To simulate a cpu writing sound commands we can use an arduino mega, that provides a “8 bit data bus” = PORT A. Two outputs to drive Q and E and one additional output that toggles one of the address bits, e.g. A15. all in all 1 data bit plus common ground / 5V.
All other address bits are just hard wired to high or low to match the required bit pattern for 0x38??.
So using the lower end 2×18 connector we have all we need to connect to a DIP20 socket that the whitestar adapter is plugged in.
Looking at the schematic, one can easily see that the falling edge of “Q” will latch the data and the rising edge of “E” will trigger the “strobe” (also rising) on the data bus to data east.
Of course this will only happen if the address decoder detects a 0x38 for A8-A15 on the address bus.
Based on this I created a small sketch for the arduino mega (see … ) that sends a few bytes in a loop, which should result in some sounds on the TILT!Audio board.
TILT!Audio features a lua runtime 5.2 to control additional extensions like shakers, LED-lights and also servos.
To make this possible TILT!Audio firmware embeds a lua runtime (lua virtual machine) and loads a “init.lua” script from the sound directory.
The init.lua script already has access to all core lua language features and also the TILT!Audio bindings see lua reference. The binding allows access to the sound engine, communicate via i2c, logging messages and get information about the current installation.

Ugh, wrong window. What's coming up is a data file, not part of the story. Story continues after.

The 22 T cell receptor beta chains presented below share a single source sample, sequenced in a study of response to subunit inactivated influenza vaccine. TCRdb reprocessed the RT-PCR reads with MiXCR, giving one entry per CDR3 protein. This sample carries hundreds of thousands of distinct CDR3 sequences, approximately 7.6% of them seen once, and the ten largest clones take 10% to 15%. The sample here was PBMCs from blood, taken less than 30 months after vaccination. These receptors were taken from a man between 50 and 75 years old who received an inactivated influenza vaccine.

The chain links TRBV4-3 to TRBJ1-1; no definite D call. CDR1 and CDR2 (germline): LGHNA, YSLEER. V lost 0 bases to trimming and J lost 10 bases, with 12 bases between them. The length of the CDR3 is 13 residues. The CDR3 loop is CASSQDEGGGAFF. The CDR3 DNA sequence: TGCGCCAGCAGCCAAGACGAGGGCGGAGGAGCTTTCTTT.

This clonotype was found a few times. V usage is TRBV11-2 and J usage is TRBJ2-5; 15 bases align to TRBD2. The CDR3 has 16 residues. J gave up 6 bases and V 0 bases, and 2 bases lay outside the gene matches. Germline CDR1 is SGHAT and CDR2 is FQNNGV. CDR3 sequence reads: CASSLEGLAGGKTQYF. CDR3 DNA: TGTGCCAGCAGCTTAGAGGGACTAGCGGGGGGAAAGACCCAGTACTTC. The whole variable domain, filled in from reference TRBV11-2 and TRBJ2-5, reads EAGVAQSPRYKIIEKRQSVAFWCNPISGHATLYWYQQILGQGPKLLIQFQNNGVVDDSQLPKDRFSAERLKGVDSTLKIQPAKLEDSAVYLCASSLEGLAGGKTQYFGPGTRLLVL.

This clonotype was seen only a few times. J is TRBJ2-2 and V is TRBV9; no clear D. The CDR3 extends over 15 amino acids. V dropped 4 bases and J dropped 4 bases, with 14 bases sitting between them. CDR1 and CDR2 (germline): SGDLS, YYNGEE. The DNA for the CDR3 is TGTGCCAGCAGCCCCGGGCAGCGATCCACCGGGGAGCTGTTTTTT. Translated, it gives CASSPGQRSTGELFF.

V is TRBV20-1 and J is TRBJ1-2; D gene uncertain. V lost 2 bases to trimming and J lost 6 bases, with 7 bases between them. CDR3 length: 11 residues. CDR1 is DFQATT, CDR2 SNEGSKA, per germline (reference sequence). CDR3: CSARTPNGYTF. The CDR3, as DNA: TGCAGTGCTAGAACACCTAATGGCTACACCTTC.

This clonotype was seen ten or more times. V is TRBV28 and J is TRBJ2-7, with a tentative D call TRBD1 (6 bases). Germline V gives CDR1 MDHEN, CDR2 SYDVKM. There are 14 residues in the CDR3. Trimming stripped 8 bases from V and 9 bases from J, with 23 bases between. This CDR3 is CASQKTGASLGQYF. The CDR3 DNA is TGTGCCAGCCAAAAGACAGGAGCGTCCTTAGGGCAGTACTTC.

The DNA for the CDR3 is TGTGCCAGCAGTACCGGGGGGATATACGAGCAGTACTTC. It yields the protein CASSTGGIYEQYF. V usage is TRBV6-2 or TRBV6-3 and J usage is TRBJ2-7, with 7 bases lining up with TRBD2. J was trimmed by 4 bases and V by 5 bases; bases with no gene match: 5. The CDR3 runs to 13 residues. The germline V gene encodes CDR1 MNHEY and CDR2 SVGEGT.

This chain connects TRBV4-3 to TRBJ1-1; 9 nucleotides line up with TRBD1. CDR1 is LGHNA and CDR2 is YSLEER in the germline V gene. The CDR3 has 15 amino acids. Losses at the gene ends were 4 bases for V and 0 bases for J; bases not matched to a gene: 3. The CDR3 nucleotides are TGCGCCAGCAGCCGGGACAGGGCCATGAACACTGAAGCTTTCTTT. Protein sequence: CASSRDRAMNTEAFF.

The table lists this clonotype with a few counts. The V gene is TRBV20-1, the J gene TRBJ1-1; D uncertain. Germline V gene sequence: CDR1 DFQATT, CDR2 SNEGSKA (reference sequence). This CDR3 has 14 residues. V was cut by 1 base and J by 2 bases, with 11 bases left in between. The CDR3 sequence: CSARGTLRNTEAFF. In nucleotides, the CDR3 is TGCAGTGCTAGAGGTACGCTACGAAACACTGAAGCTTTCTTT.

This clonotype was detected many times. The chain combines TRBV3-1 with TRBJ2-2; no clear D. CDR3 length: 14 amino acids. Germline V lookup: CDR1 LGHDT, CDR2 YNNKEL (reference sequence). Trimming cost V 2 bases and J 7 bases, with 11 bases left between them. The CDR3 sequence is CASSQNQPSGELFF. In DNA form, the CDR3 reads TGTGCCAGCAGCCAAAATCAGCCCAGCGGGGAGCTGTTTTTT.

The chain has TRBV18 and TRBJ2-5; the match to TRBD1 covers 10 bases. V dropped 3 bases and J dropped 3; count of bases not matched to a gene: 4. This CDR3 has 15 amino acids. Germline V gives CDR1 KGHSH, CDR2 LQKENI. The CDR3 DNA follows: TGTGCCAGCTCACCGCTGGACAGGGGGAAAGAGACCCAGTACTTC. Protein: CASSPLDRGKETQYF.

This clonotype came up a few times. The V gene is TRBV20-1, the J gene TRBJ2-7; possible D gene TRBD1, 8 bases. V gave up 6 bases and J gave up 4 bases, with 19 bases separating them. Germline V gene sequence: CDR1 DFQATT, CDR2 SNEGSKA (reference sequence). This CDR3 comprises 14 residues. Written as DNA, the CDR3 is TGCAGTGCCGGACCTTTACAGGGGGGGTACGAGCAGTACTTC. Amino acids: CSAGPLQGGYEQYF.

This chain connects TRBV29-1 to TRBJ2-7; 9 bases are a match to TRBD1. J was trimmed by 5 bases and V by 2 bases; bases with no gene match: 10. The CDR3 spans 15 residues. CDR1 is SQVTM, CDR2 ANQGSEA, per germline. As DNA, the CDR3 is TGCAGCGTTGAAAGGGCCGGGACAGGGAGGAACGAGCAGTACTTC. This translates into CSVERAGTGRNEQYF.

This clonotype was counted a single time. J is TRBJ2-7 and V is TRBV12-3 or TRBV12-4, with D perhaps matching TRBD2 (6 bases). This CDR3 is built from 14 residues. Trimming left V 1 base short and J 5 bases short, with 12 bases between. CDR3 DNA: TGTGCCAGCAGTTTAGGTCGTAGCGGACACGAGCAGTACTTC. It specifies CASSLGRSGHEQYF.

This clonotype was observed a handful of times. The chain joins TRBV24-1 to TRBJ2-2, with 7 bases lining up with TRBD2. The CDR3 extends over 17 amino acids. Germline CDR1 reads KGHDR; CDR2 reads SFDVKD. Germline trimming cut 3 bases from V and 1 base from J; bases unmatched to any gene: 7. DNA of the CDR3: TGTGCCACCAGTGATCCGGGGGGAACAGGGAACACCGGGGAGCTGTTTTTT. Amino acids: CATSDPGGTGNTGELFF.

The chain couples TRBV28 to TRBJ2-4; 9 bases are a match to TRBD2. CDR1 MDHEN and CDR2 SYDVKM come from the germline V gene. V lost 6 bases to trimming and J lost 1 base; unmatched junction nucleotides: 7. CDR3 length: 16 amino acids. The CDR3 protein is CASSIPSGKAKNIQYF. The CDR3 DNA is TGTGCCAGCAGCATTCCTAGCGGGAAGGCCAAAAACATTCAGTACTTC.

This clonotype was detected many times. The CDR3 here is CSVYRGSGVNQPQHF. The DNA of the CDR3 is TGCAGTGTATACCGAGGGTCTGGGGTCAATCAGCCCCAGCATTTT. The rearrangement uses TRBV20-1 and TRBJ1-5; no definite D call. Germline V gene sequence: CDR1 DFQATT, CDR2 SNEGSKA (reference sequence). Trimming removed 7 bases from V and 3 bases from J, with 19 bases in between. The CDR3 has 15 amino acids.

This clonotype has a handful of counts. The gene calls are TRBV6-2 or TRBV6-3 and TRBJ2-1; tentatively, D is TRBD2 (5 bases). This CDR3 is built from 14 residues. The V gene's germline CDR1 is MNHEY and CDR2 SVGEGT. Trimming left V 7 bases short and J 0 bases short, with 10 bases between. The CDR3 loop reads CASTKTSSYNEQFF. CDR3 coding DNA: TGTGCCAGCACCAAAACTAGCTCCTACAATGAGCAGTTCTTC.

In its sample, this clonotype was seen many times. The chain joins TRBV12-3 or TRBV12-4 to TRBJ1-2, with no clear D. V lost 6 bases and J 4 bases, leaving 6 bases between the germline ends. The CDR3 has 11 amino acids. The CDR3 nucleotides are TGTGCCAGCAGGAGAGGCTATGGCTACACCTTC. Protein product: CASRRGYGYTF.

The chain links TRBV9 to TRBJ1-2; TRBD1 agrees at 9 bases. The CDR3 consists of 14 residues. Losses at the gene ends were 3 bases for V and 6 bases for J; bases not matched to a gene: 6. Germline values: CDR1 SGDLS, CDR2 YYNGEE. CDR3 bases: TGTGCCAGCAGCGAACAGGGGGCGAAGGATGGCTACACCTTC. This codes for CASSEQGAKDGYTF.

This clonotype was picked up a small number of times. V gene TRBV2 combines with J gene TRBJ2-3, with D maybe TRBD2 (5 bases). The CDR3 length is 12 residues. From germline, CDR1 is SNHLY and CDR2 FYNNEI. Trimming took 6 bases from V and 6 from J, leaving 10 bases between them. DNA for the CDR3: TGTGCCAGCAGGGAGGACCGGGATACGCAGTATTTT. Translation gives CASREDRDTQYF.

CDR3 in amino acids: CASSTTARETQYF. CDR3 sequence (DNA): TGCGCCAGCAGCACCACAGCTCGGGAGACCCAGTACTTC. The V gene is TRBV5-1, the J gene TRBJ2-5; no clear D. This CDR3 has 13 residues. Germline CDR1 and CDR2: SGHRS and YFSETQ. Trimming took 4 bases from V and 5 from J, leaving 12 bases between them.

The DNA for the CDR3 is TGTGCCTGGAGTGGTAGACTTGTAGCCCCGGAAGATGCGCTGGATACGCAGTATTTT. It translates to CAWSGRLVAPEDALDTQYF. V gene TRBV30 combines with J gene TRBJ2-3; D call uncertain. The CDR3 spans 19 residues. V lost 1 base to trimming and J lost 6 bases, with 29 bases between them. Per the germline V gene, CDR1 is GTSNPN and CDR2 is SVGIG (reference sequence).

Lua in its language ecosystem also offers modules and package managers that allows installing and managing modules that extend lua features. One of this package managers is luarocks.
Using luarocks as package manager to install a new module together with TILT!Audio is not so straight forward as you can read it on most websites, because the linux running on a TILT!Audio card is tailored down to a minimum to run as efficient as it should to produce sound and nothing else.
What is missing for example is a c compiler that most lua modules require as they come as a combination of lua code and c code.
Also luarocks requires a certain directory structure that is aware of the different lua versions and different places in the system where the lua runtime should look for “modules” (which is *.so and *.lua files).
The TILT!Audio start script does set the required environment variables to let lua runtime find modules, but still not in that way that a module installed by luarocks would expect.
The most important change since the latest release: the annoying “sound interface error” with some WPC machines (TAF, STTNG, …) is now gone!
The old discrete decoder hardware build based on 3 smd logic chips was replaced by a STM32F4 micro controller module. This way the micro controller can talk to the game, avoiding the “sound interface error” and also takes over the command decoding.
There some more advantages with this new design:
no more jumper. Data east input or wpc input is recognized automatically
no more smd soldering. The new mcu module is normal through hole.
no need for analog digital converter (for old style data east pot). The STM32 takes over this task as well.
no need for pull up resistors networks. The STM32 has internal pull ups.
no decoupling caps for smd needed.
All in all there are 10 pieces less to solder and replaced by one STM32 module (plus one resistor).
Additionally there is an extended connector for the OLED display (was already on rev 3.1) that can be used with both types of OLEDs (either GND left or Vcc left). Depending on your OLED type you need to use the upper or lower row to connect.
The HF filtering at the amplifier outputs are now optional. Only a very few user were ever effected by that. So you could still assemble the 6 impedance filter and caps if you like, but the parts will no longer be included in the kits. Instead you need to bridge the L1 – L6 with a wire (or solder jumper).